This doesn’t mean I’m going to start broadcasting her name across the internet. I suppose this is really just a bit of “thinking-out-loud” about what it means to have a private life, for ourselves and for our children. How do I balance my intense desires to both protect her and show off how much I delight in her? And how much do I bare to the universe? What will she think ten years from now that last week I admitted online that there are moments when I kind of hate her? I’m sure my parents complained about my temper trantrums when I was a kid, but there’s not a permanent record of it online. And even if there were, who would even want to read it?
Well, I would. And that would no doubt create some interesting conversations in our family. So maybe my concerns are less about protecting her from strangers in cyberspace and more about protecting her from me. From what I really think, moment to moment.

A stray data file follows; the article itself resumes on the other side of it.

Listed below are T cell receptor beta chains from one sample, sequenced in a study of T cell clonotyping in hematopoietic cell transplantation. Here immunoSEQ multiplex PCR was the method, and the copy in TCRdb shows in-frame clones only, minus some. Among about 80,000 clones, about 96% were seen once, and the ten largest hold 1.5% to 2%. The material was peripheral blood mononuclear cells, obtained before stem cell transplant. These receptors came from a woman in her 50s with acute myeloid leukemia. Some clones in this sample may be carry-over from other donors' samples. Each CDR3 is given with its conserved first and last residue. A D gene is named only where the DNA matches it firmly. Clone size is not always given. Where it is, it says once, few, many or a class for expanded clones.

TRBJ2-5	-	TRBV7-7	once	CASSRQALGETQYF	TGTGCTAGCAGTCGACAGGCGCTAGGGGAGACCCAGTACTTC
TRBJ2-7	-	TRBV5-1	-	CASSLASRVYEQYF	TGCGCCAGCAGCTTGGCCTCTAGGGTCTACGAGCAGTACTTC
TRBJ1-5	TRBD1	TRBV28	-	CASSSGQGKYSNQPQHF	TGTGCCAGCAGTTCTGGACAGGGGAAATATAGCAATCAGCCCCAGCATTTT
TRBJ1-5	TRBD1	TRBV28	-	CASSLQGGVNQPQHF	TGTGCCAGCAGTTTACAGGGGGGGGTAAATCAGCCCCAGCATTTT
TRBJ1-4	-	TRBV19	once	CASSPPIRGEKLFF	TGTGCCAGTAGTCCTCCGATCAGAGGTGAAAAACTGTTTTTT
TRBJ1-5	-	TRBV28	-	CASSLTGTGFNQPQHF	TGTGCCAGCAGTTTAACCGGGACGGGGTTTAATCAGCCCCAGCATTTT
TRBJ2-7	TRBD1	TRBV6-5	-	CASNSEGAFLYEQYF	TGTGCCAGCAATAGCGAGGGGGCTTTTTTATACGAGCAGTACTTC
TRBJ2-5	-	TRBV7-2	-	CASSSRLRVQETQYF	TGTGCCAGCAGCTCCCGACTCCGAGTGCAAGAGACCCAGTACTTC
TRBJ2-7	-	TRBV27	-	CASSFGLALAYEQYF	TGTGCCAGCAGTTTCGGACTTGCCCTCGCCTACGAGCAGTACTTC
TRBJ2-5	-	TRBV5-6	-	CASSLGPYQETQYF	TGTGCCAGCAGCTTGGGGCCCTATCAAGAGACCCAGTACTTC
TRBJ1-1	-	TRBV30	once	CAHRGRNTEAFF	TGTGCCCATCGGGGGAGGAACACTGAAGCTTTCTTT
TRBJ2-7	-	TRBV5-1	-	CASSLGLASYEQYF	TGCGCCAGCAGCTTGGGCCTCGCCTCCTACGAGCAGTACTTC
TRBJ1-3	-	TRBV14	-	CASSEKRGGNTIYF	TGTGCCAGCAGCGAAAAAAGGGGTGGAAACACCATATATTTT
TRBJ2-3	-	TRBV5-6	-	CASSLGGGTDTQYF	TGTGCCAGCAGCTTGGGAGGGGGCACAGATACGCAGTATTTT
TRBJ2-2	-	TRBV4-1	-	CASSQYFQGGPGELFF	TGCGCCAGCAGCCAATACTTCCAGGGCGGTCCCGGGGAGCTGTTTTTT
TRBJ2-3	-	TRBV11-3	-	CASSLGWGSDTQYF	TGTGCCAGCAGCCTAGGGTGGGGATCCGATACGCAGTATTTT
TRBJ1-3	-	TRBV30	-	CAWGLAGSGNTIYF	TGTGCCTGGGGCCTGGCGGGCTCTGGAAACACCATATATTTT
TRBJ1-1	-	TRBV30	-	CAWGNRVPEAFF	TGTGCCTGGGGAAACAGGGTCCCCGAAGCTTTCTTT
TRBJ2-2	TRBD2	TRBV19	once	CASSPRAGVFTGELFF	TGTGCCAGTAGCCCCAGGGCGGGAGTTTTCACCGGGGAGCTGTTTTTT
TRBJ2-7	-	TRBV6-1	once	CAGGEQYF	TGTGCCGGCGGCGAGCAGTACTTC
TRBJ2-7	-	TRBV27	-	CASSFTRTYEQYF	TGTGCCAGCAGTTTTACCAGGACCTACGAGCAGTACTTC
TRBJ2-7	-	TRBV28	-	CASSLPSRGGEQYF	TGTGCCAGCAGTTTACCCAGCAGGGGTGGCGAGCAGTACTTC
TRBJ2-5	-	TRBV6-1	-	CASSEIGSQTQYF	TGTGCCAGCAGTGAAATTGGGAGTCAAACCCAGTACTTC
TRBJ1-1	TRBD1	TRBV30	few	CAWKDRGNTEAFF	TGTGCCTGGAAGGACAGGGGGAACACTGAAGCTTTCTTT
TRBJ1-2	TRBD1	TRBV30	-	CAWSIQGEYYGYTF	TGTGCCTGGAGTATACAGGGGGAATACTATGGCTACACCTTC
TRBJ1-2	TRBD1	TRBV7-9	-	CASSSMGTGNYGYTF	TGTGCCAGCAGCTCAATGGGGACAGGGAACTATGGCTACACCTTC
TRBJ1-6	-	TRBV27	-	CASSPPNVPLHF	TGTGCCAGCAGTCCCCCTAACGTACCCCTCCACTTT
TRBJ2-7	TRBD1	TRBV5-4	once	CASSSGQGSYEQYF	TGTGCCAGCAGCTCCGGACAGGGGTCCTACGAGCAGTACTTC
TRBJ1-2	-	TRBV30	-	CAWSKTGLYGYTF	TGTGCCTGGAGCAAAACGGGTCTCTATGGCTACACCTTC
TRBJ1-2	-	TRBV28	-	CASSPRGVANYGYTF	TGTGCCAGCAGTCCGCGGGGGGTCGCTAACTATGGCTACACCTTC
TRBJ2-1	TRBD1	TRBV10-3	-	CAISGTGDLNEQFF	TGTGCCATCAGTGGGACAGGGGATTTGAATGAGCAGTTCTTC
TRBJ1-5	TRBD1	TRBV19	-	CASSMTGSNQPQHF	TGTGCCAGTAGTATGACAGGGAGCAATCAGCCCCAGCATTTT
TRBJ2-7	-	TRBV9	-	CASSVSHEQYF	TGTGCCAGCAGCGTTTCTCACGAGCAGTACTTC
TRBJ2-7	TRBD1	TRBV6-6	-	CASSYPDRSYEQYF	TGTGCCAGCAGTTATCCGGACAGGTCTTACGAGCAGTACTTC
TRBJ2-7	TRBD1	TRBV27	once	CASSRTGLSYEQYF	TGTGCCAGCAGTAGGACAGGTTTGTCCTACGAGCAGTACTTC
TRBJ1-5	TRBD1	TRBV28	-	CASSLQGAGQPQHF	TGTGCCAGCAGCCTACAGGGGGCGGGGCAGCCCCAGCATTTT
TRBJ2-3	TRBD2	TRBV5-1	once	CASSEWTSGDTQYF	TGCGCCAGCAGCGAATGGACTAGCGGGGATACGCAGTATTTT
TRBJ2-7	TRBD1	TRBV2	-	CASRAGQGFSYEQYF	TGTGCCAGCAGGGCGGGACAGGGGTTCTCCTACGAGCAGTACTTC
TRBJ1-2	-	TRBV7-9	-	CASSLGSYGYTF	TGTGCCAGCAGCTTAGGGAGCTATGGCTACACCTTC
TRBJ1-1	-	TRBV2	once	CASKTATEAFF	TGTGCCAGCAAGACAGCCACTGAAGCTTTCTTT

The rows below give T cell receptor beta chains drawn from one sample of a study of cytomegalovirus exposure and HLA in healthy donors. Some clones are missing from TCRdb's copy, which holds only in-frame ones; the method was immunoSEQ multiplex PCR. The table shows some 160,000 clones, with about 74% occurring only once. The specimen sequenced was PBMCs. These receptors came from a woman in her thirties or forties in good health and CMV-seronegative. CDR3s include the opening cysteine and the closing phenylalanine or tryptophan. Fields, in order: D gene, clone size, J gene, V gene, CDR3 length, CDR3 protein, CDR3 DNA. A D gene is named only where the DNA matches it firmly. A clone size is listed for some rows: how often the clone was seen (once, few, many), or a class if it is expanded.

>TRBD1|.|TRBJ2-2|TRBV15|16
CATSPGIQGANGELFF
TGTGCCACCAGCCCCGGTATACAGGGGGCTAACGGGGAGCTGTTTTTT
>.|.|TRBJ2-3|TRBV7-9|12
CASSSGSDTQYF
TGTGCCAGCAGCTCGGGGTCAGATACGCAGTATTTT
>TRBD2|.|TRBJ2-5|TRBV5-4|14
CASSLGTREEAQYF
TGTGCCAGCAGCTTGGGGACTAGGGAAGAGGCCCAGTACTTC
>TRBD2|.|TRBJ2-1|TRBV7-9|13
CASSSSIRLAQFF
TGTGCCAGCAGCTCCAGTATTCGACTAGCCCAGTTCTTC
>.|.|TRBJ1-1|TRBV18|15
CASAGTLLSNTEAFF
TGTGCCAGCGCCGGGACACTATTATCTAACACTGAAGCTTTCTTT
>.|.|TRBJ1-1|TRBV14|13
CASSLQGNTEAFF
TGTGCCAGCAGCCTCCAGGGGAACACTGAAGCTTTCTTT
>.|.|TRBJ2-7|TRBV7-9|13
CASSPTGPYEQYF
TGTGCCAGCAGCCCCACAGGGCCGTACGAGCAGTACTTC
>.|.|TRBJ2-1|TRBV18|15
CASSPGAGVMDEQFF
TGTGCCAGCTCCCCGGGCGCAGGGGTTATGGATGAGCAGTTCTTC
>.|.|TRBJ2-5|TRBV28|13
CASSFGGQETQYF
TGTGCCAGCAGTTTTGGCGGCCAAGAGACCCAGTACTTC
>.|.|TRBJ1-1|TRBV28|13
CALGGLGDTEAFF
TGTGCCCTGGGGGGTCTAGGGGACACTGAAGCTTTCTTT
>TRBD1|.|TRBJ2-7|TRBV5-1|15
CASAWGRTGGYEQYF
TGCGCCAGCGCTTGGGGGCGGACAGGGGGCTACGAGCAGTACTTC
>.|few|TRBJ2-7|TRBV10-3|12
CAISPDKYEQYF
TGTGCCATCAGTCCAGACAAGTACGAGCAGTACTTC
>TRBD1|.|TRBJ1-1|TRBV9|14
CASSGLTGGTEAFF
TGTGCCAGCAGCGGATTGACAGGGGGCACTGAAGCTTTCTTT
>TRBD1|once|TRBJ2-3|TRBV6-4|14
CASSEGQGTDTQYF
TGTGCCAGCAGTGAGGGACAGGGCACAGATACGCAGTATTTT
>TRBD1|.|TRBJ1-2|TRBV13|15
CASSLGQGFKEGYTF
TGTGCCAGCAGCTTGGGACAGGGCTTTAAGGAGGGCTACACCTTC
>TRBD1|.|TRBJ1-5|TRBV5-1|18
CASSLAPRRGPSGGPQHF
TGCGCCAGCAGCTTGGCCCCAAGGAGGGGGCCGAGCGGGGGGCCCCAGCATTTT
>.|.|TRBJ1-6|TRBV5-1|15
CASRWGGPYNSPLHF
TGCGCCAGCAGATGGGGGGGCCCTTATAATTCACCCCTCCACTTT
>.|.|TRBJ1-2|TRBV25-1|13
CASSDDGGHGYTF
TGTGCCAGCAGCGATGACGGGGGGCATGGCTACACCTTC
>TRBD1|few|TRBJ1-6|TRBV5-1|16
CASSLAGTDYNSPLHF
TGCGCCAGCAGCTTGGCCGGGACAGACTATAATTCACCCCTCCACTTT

It’s scary to think that the vulnerable, naked thoughts that pass through our brains in the middle of difficult, chaotic moments might be captured somewhere forever, enabling them to be revisited over and over again. There are plenty of those words that have floated through my head that I don’t ever want to read again, let alone have anyone else read. But I wonder if it would really be so bad to let other people read those thoughts. Maybe that’s what this is all about: conversation. Part of why I chose the “blog” format is that it’s so conducive to a conversation, inviting people to leave comments and to share links with one another. It certainly prompts real face-to-face conversations with friends who’ve read my posts. And if it does this same thing with my own child, at whatever point in her development, could this not be a wonderful thing? After all, the world is already shifting that way. Whatever the changing digital age brings, it will definitely make more sense to me – and to my child – if we can talk about it in real time. Sometimes a little thinking out loud is exactly what is needed to bring us closer to one another.